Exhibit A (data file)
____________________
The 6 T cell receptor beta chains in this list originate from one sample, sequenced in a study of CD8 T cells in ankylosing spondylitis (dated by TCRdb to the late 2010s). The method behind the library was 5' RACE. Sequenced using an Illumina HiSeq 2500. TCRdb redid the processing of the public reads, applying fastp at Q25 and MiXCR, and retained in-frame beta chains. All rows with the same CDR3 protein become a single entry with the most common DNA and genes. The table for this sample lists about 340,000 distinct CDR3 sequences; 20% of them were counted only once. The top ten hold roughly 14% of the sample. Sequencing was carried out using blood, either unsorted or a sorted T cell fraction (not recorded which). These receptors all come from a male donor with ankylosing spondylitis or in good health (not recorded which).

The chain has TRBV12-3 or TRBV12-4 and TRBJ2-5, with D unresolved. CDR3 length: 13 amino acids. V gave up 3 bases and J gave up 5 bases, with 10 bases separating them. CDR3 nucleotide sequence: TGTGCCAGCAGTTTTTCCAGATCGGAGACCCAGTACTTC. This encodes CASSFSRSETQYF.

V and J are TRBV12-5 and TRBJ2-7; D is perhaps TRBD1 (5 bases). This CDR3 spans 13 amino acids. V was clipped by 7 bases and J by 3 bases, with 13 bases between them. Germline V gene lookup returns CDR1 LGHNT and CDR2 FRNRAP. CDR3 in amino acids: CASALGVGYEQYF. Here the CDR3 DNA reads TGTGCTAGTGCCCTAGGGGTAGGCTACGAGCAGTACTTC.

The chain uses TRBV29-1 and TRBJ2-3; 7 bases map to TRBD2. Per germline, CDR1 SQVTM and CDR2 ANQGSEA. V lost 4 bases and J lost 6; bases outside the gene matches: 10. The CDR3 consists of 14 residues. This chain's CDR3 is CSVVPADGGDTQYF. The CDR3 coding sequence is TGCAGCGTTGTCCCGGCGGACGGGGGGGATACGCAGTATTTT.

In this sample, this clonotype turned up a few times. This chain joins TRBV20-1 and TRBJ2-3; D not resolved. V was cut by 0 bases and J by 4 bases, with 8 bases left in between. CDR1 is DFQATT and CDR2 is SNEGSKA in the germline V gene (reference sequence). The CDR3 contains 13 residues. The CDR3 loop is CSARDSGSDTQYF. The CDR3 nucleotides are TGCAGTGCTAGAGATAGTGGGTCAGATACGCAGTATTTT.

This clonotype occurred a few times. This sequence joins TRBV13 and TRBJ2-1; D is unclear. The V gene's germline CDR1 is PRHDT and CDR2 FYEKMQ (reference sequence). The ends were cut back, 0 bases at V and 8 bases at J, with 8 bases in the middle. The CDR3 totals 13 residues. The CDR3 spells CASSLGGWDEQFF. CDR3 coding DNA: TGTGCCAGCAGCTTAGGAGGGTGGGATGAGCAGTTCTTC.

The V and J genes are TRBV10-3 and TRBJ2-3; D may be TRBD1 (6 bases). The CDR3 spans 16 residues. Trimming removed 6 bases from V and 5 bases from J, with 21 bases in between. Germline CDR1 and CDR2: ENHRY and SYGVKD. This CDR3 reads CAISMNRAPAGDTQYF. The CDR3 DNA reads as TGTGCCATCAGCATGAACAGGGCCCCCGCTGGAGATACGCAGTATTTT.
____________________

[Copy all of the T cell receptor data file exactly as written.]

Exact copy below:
The 6 T cell receptor beta chains in this list originate from one sample, sequenced in a study of CD8 T cells in ankylosing spondylitis (dated by TCRdb to the late 2010s). The method behind the library was 5' RACE. Sequenced using an Illumina HiSeq 2500. TCRdb redid the processing of the public reads, applying fastp at Q25 and MiXCR, and retained in-frame beta chains. All rows with the same CDR3 protein become a single entry with the most common DNA and genes. The table for this sample lists about 340,000 distinct CDR3 sequences; 20% of them were counted only once. The top ten hold roughly 14% of the sample. Sequencing was carried out using blood, either unsorted or a sorted T cell fraction (not recorded which). These receptors all come from a male donor with ankylosing spondylitis or in good health (not recorded which).

The chain has TRBV12-3 or TRBV12-4 and TRBJ2-5, with D unresolved. CDR3 length: 13 amino acids. V gave up 3 bases and J gave up 5 bases, with 10 bases separating them. CDR3 nucleotide sequence: TGTGCCAGCAGTTTTTCCAGATCGGAGACCCAGTACTTC. This encodes CASSFSRSETQYF.

V and J are TRBV12-5 and TRBJ2-7; D is perhaps TRBD1 (5 bases). This CDR3 spans 13 amino acids. V was clipped by 7 bases and J by 3 bases, with 13 bases between them. Germline V gene lookup returns CDR1 LGHNT and CDR2 FRNRAP. CDR3 in amino acids: CASALGVGYEQYF. Here the CDR3 DNA reads TGTGCTAGTGCCCTAGGGGTAGGCTACGAGCAGTACTTC.

The chain uses TRBV29-1 and TRBJ2-3; 7 bases map to TRBD2. Per germline, CDR1 SQVTM and CDR2 ANQGSEA. V lost 4 bases and J lost 6; bases outside the gene matches: 10. The CDR3 consists of 14 residues. This chain's CDR3 is CSVVPADGGDTQYF. The CDR3 coding sequence is TGCAGCGTTGTCCCGGCGGACGGGGGGGATACGCAGTATTTT.

In this sample, this clonotype turned up a few times. This chain joins TRBV20-1 and TRBJ2-3; D not resolved. V was cut by 0 bases and J by 4 bases, with 8 bases left in between. CDR1 is DFQATT and CDR2 is SNEGSKA in the germline V gene (reference sequence). The CDR3 contains 13 residues. The CDR3 loop is CSARDSGSDTQYF. The CDR3 nucleotides are TGCAGTGCTAGAGATAGTGGGTCAGATACGCAGTATTTT.

This clonotype occurred a few times. This sequence joins TRBV13 and TRBJ2-1; D is unclear. The V gene's germline CDR1 is PRHDT and CDR2 FYEKMQ (reference sequence). The ends were cut back, 0 bases at V and 8 bases at J, with 8 bases in the middle. The CDR3 totals 13 residues. The CDR3 spells CASSLGGWDEQFF. CDR3 coding DNA: TGTGCCAGCAGCTTAGGAGGGTGGGATGAGCAGTTCTTC.

The V and J genes are TRBV10-3 and TRBJ2-3; D may be TRBD1 (6 bases). The CDR3 spans 16 residues. Trimming removed 6 bases from V and 5 bases from J, with 21 bases in between. Germline CDR1 and CDR2: ENHRY and SYGVKD. This CDR3 reads CAISMNRAPAGDTQYF. The CDR3 DNA reads as TGTGCCATCAGCATGAACAGGGCCCCCGCTGGAGATACGCAGTATTTT.